SEGUE Value-Added Catalogs
DR9 provided two more value-added catalogs, which are unchanged as of DR12. First, Duplicate Spectra provides a list of all of the repeat spectroscopic observations of a single photometric target. Second, DR9 provides various weights for SEGUE G- and K-dwarf stars, to account for observational biases. This value-added catalog explains some of the different observational biases in the SEGUE sample and provides guidance on correcting for them to achieve a complete, unbiased sample.
Extracting Different Types of SEGUE Data
There are two main types of data product from SEGUE: the spectra and the observed and estimated stellar properties, such as ugriz photometry, proper motions, and estimated stellar parameters. There are a range of different options to access this data. Experts can directly access the DR13 data files. Below we briefly summarize some of the best ways to extract information from SEGUE for beginners.
Extracting SEGUE spectra
Each individual spectroscopic observation is identified by the plate it was observed on, the MJD the observation occurred on, and the fiber number it was assigned to, called the fiberid. In addition, each spectrum has a unique identifier, called specobjid. For an overview of the available spectroscopic information, please use the SDSS Spectroscopic Data and Getting the Data pages.
The SEGUE and stellar spectra for DR9 and later are organized into three pipeline runs, distinguished by the RUN2D: RUN2D=26 contains plates from the SDSS Legacy survey and SEGUE-1 (plates 182 through 2974), whereas RUN2D=103 contains a few special cluster plates, and RUN2D=104 contains SEGUE-2 plates (generally plate number > 3000).
If you want a quick look at the spectra for one or more targets, use the Science Archive Server (SAS) Optical Spectrum Search, remembering to check off RUN2Ds 26, 103, 104. There is a bitmask tab allowing you to limit the search results, or you can get enter specific values of the plate, MJD, and fiberid. Upon a search, you can examine the observed spectra, best fit spectra, basic information about the target (RA, Dec, ugriz information). You also have the option of downloading the spectra (FITS) files by using the Download (rsync) or Download (wget) buttons or clicking the single-file download.
Finally, one can also access the spectroscopic data on-line with the RUN2D and plate information. Experts should feel free to jump to the Data Model for SDSS. Rerun 103 reexamined the cluster plates to improve flux calibration. Due to crowded fields or a lack of photometry when the plate was designed, the list of stars used by the SDSS pipeline for flux calibration needed to be edited by hand for these plates. Note that for all of the RUN2Ds the actual spectroscopic pipeline was unchanged in any way that would affect the science.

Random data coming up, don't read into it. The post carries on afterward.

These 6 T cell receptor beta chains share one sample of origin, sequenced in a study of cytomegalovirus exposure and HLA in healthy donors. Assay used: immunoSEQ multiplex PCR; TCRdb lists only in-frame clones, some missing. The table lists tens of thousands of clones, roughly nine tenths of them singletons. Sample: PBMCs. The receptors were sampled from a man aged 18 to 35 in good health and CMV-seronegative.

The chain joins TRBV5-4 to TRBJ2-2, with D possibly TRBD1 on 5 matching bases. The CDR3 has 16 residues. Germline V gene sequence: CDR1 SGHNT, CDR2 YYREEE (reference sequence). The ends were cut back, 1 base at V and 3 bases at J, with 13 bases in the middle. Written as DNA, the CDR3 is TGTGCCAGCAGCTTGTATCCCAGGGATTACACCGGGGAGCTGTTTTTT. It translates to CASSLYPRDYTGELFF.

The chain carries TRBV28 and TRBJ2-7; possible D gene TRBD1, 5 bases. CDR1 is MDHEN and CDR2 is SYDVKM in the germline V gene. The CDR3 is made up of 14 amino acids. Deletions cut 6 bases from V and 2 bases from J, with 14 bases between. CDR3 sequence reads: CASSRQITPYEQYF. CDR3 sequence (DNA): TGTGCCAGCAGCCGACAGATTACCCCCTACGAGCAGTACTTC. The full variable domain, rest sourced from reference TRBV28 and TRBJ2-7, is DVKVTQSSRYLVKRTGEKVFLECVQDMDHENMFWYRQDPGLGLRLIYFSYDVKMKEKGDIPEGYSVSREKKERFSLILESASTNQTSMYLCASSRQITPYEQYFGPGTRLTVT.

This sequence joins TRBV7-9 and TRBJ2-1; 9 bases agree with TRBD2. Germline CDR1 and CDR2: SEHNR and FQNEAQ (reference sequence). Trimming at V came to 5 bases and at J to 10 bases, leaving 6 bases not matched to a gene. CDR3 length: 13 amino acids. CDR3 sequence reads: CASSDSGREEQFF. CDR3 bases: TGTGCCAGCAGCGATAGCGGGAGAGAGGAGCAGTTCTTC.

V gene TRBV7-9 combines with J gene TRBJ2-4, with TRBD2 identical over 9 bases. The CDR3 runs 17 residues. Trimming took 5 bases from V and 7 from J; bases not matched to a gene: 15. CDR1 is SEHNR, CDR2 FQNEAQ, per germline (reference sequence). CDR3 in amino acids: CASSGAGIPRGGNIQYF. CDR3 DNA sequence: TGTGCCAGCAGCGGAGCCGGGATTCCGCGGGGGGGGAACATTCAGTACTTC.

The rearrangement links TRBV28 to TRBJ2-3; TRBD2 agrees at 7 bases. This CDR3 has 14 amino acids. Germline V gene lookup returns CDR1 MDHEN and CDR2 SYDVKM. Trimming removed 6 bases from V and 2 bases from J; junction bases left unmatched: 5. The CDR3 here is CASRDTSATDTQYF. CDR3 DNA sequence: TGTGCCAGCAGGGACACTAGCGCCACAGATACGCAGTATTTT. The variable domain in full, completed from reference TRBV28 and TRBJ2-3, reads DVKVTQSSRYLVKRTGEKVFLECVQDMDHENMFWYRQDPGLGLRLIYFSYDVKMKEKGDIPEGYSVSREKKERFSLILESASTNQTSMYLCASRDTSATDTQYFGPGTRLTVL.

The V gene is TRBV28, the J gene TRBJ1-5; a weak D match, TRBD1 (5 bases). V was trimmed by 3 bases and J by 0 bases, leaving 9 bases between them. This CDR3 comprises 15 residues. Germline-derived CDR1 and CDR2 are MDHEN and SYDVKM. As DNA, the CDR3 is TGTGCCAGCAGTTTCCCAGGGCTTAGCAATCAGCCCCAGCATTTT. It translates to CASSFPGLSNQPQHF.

If you know which RUN2D your plate is in, you may go to the SAS archive for that plate by pointing your browser here, and selecting the appropriate RUN2D (26,103, or 104) and PLATE. Each spPlate-$PLATE-$MJD.fits file in this directory contains the 640 spectra associated with that individual plate. Alternatively, you can use rsync and wget to do a Bulk Data Download. More information is available in the section on Downloading the Data.
Extracting Stellar Properties from SEGUE
There are a number of different data sets for SEGUE, such as the DR9 SDSS ugriz photometry and the estimated stellar parameters from the SSPP. All of this material is in the SDSS SkyServer. If you only need some basic information about a particular target, this is a good resource.
If you want extensive information for a large sample of stars, it is best to use the Catalog Archive Server (CAS). Using the SQL language, this allows you to match up data from numerous different tables for a large sample of objects. If you are new to SEGUE, SQL, and/or the CAS, we recommend using the SkyServer SQL Tutorial, Sample SQL Queries, and, most importantly, the Using SEGUE and CASJobs Tutorial.
There are a number of issues in the SEGUE photometry and spectroscopy. Before diving into science, it is important to make sure you understand how various known problems may affect your sample. There is extensive documentation on photometric and spectroscopic caveats.
There are a number of methods you can use to ensure quality data. The SSPP provides various warning flags for its stellar parameter estimates. In addition, the SEGUE SQL Cookbook provides some basic information about making sure you retrieve high quality observations and parameters for your sample.